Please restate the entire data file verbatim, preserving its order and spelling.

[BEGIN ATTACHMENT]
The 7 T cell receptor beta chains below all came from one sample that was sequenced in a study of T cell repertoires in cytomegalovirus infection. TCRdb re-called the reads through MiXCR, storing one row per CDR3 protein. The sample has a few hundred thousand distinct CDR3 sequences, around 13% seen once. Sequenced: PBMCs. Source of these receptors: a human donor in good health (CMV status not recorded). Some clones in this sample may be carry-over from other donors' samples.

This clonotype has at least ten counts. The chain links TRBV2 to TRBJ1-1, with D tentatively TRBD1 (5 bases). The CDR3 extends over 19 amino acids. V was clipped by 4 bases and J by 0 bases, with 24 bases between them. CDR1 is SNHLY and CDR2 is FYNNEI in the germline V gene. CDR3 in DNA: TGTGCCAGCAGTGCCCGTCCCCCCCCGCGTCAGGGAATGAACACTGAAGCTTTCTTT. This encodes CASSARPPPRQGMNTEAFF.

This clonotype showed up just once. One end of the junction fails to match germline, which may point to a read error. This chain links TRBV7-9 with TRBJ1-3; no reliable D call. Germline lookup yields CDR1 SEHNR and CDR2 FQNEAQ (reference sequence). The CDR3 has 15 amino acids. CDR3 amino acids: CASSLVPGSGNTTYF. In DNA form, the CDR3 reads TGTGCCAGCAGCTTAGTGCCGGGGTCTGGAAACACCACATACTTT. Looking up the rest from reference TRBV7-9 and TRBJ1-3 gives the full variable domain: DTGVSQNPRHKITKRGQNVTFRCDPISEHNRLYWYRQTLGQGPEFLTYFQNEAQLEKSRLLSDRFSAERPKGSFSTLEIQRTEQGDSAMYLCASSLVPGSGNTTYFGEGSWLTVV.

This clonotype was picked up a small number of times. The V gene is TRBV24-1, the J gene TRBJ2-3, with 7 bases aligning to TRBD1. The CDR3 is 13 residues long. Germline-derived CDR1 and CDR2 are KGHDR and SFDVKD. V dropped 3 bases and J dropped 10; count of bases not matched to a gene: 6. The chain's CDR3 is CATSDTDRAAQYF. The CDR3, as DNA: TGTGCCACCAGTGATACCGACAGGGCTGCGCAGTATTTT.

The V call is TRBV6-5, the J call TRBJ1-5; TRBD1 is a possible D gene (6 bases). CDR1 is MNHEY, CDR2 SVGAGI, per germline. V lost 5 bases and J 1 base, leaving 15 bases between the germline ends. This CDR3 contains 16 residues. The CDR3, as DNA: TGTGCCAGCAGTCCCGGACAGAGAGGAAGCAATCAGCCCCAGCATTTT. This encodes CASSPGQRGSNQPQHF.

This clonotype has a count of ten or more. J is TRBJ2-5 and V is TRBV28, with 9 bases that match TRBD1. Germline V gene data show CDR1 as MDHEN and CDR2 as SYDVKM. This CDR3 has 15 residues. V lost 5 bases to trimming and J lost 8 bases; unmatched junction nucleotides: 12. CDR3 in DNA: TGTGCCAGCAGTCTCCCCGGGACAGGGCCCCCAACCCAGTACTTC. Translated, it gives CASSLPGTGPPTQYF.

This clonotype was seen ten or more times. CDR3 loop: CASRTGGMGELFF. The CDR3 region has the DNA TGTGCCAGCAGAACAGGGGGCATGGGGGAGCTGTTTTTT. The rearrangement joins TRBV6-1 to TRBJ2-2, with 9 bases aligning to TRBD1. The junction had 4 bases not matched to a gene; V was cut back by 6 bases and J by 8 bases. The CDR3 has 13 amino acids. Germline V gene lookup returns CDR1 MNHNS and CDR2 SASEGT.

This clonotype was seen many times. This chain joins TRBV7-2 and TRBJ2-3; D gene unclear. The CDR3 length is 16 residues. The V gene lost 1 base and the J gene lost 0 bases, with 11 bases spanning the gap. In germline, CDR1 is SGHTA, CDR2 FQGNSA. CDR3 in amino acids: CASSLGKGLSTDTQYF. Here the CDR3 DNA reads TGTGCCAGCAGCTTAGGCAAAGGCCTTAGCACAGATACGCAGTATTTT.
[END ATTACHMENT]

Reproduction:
The 7 T cell receptor beta chains below all came from one sample that was sequenced in a study of T cell repertoires in cytomegalovirus infection. TCRdb re-called the reads through MiXCR, storing one row per CDR3 protein. The sample has a few hundred thousand distinct CDR3 sequences, around 13% seen once. Sequenced: PBMCs. Source of these receptors: a human donor in good health (CMV status not recorded). Some clones in this sample may be carry-over from other donors' samples.

This clonotype has at least ten counts. The chain links TRBV2 to TRBJ1-1, with D tentatively TRBD1 (5 bases). The CDR3 extends over 19 amino acids. V was clipped by 4 bases and J by 0 bases, with 24 bases between them. CDR1 is SNHLY and CDR2 is FYNNEI in the germline V gene. CDR3 in DNA: TGTGCCAGCAGTGCCCGTCCCCCCCCGCGTCAGGGAATGAACACTGAAGCTTTCTTT. This encodes CASSARPPPRQGMNTEAFF.

This clonotype showed up just once. One end of the junction fails to match germline, which may point to a read error. This chain links TRBV7-9 with TRBJ1-3; no reliable D call. Germline lookup yields CDR1 SEHNR and CDR2 FQNEAQ (reference sequence). The CDR3 has 15 amino acids. CDR3 amino acids: CASSLVPGSGNTTYF. In DNA form, the CDR3 reads TGTGCCAGCAGCTTAGTGCCGGGGTCTGGAAACACCACATACTTT. Looking up the rest from reference TRBV7-9 and TRBJ1-3 gives the full variable domain: DTGVSQNPRHKITKRGQNVTFRCDPISEHNRLYWYRQTLGQGPEFLTYFQNEAQLEKSRLLSDRFSAERPKGSFSTLEIQRTEQGDSAMYLCASSLVPGSGNTTYFGEGSWLTVV.

This clonotype was picked up a small number of times. The V gene is TRBV24-1, the J gene TRBJ2-3, with 7 bases aligning to TRBD1. The CDR3 is 13 residues long. Germline-derived CDR1 and CDR2 are KGHDR and SFDVKD. V dropped 3 bases and J dropped 10; count of bases not matched to a gene: 6. The chain's CDR3 is CATSDTDRAAQYF. The CDR3, as DNA: TGTGCCACCAGTGATACCGACAGGGCTGCGCAGTATTTT.

The V call is TRBV6-5, the J call TRBJ1-5; TRBD1 is a possible D gene (6 bases). CDR1 is MNHEY, CDR2 SVGAGI, per germline. V lost 5 bases and J 1 base, leaving 15 bases between the germline ends. This CDR3 contains 16 residues. The CDR3, as DNA: TGTGCCAGCAGTCCCGGACAGAGAGGAAGCAATCAGCCCCAGCATTTT. This encodes CASSPGQRGSNQPQHF.

This clonotype has a count of ten or more. J is TRBJ2-5 and V is TRBV28, with 9 bases that match TRBD1. Germline V gene data show CDR1 as MDHEN and CDR2 as SYDVKM. This CDR3 has 15 residues. V lost 5 bases to trimming and J lost 8 bases; unmatched junction nucleotides: 12. CDR3 in DNA: TGTGCCAGCAGTCTCCCCGGGACAGGGCCCCCAACCCAGTACTTC. Translated, it gives CASSLPGTGPPTQYF.

This clonotype was seen ten or more times. CDR3 loop: CASRTGGMGELFF. The CDR3 region has the DNA TGTGCCAGCAGAACAGGGGGCATGGGGGAGCTGTTTTTT. The rearrangement joins TRBV6-1 to TRBJ2-2, with 9 bases aligning to TRBD1. The junction had 4 bases not matched to a gene; V was cut back by 6 bases and J by 8 bases. The CDR3 has 13 amino acids. Germline V gene lookup returns CDR1 MNHNS and CDR2 SASEGT.

This clonotype was seen many times. This chain joins TRBV7-2 and TRBJ2-3; D gene unclear. The CDR3 length is 16 residues. The V gene lost 1 base and the J gene lost 0 bases, with 11 bases spanning the gap. In germline, CDR1 is SGHTA, CDR2 FQGNSA. CDR3 in amino acids: CASSLGKGLSTDTQYF. Here the CDR3 DNA reads TGTGCCAGCAGCTTAGGCAAAGGCCTTAGCACAGATACGCAGTATTTT.